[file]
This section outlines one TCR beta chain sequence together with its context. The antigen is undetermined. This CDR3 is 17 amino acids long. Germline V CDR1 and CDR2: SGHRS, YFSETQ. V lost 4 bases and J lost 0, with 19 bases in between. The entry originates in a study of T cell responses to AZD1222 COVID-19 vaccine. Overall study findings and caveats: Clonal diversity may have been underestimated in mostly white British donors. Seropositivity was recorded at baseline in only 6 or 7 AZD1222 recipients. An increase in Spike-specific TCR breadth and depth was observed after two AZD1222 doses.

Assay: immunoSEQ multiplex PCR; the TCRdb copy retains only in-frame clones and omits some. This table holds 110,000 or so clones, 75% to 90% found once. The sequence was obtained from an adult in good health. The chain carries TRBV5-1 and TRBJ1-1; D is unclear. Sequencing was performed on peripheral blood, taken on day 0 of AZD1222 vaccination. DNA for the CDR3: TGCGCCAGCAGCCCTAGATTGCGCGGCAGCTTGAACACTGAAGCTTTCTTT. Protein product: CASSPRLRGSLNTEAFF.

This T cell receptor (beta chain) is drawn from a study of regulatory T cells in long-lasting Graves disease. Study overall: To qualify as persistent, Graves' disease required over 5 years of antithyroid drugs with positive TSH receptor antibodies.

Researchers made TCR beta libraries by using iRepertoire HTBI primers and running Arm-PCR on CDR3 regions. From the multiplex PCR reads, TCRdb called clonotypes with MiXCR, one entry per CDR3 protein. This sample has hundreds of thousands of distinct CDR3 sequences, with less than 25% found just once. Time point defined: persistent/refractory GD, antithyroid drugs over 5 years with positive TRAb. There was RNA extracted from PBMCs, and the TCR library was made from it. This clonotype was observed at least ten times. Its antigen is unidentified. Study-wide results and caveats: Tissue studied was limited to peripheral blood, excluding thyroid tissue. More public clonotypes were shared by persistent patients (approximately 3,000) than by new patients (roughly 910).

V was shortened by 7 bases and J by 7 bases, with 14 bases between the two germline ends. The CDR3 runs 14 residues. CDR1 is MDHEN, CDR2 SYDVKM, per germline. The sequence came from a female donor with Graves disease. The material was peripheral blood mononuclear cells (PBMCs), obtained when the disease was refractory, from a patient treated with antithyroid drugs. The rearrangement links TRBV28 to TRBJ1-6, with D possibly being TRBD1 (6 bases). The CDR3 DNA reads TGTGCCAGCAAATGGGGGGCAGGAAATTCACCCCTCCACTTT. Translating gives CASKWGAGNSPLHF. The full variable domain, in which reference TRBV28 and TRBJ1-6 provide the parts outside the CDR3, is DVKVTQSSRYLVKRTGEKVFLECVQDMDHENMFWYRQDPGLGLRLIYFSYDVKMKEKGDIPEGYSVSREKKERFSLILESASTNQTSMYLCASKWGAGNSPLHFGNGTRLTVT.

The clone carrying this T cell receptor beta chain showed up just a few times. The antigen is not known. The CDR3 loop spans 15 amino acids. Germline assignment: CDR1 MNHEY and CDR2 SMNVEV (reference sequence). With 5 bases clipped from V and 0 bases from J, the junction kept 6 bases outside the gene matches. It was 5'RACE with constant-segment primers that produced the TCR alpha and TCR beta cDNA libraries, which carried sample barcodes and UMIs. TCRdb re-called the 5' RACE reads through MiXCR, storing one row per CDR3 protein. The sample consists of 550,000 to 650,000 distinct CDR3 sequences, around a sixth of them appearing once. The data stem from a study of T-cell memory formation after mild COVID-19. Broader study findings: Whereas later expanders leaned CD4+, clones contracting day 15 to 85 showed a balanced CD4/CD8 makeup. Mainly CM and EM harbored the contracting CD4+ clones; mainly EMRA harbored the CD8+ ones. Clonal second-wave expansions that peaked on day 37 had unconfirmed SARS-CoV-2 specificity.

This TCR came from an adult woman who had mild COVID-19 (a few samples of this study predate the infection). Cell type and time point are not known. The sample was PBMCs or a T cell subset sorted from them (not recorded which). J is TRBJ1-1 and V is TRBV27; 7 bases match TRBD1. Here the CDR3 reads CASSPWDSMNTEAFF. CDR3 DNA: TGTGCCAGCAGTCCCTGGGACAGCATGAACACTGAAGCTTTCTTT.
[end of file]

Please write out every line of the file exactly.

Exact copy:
This section outlines one TCR beta chain sequence together with its context. The antigen is undetermined. This CDR3 is 17 amino acids long. Germline V CDR1 and CDR2: SGHRS, YFSETQ. V lost 4 bases and J lost 0, with 19 bases in between. The entry originates in a study of T cell responses to AZD1222 COVID-19 vaccine. Overall study findings and caveats: Clonal diversity may have been underestimated in mostly white British donors. Seropositivity was recorded at baseline in only 6 or 7 AZD1222 recipients. An increase in Spike-specific TCR breadth and depth was observed after two AZD1222 doses.

Assay: immunoSEQ multiplex PCR; the TCRdb copy retains only in-frame clones and omits some. This table holds 110,000 or so clones, 75% to 90% found once. The sequence was obtained from an adult in good health. The chain carries TRBV5-1 and TRBJ1-1; D is unclear. Sequencing was performed on peripheral blood, taken on day 0 of AZD1222 vaccination. DNA for the CDR3: TGCGCCAGCAGCCCTAGATTGCGCGGCAGCTTGAACACTGAAGCTTTCTTT. Protein product: CASSPRLRGSLNTEAFF.

This T cell receptor (beta chain) is drawn from a study of regulatory T cells in long-lasting Graves disease. Study overall: To qualify as persistent, Graves' disease required over 5 years of antithyroid drugs with positive TSH receptor antibodies.

Researchers made TCR beta libraries by using iRepertoire HTBI primers and running Arm-PCR on CDR3 regions. From the multiplex PCR reads, TCRdb called clonotypes with MiXCR, one entry per CDR3 protein. This sample has hundreds of thousands of distinct CDR3 sequences, with less than 25% found just once. Time point defined: persistent/refractory GD, antithyroid drugs over 5 years with positive TRAb. There was RNA extracted from PBMCs, and the TCR library was made from it. This clonotype was observed at least ten times. Its antigen is unidentified. Study-wide results and caveats: Tissue studied was limited to peripheral blood, excluding thyroid tissue. More public clonotypes were shared by persistent patients (approximately 3,000) than by new patients (roughly 910).

V was shortened by 7 bases and J by 7 bases, with 14 bases between the two germline ends. The CDR3 runs 14 residues. CDR1 is MDHEN, CDR2 SYDVKM, per germline. The sequence came from a female donor with Graves disease. The material was peripheral blood mononuclear cells (PBMCs), obtained when the disease was refractory, from a patient treated with antithyroid drugs. The rearrangement links TRBV28 to TRBJ1-6, with D possibly being TRBD1 (6 bases). The CDR3 DNA reads TGTGCCAGCAAATGGGGGGCAGGAAATTCACCCCTCCACTTT. Translating gives CASKWGAGNSPLHF. The full variable domain, in which reference TRBV28 and TRBJ1-6 provide the parts outside the CDR3, is DVKVTQSSRYLVKRTGEKVFLECVQDMDHENMFWYRQDPGLGLRLIYFSYDVKMKEKGDIPEGYSVSREKKERFSLILESASTNQTSMYLCASKWGAGNSPLHFGNGTRLTVT.

The clone carrying this T cell receptor beta chain showed up just a few times. The antigen is not known. The CDR3 loop spans 15 amino acids. Germline assignment: CDR1 MNHEY and CDR2 SMNVEV (reference sequence). With 5 bases clipped from V and 0 bases from J, the junction kept 6 bases outside the gene matches. It was 5'RACE with constant-segment primers that produced the TCR alpha and TCR beta cDNA libraries, which carried sample barcodes and UMIs. TCRdb re-called the 5' RACE reads through MiXCR, storing one row per CDR3 protein. The sample consists of 550,000 to 650,000 distinct CDR3 sequences, around a sixth of them appearing once. The data stem from a study of T-cell memory formation after mild COVID-19. Broader study findings: Whereas later expanders leaned CD4+, clones contracting day 15 to 85 showed a balanced CD4/CD8 makeup. Mainly CM and EM harbored the contracting CD4+ clones; mainly EMRA harbored the CD8+ ones. Clonal second-wave expansions that peaked on day 37 had unconfirmed SARS-CoV-2 specificity.

This TCR came from an adult woman who had mild COVID-19 (a few samples of this study predate the infection). Cell type and time point are not known. The sample was PBMCs or a T cell subset sorted from them (not recorded which). J is TRBJ1-1 and V is TRBV27; 7 bases match TRBD1. Here the CDR3 reads CASSPWDSMNTEAFF. CDR3 DNA: TGTGCCAGCAGTCCCTGGGACAGCATGAACACTGAAGCTTTCTTT.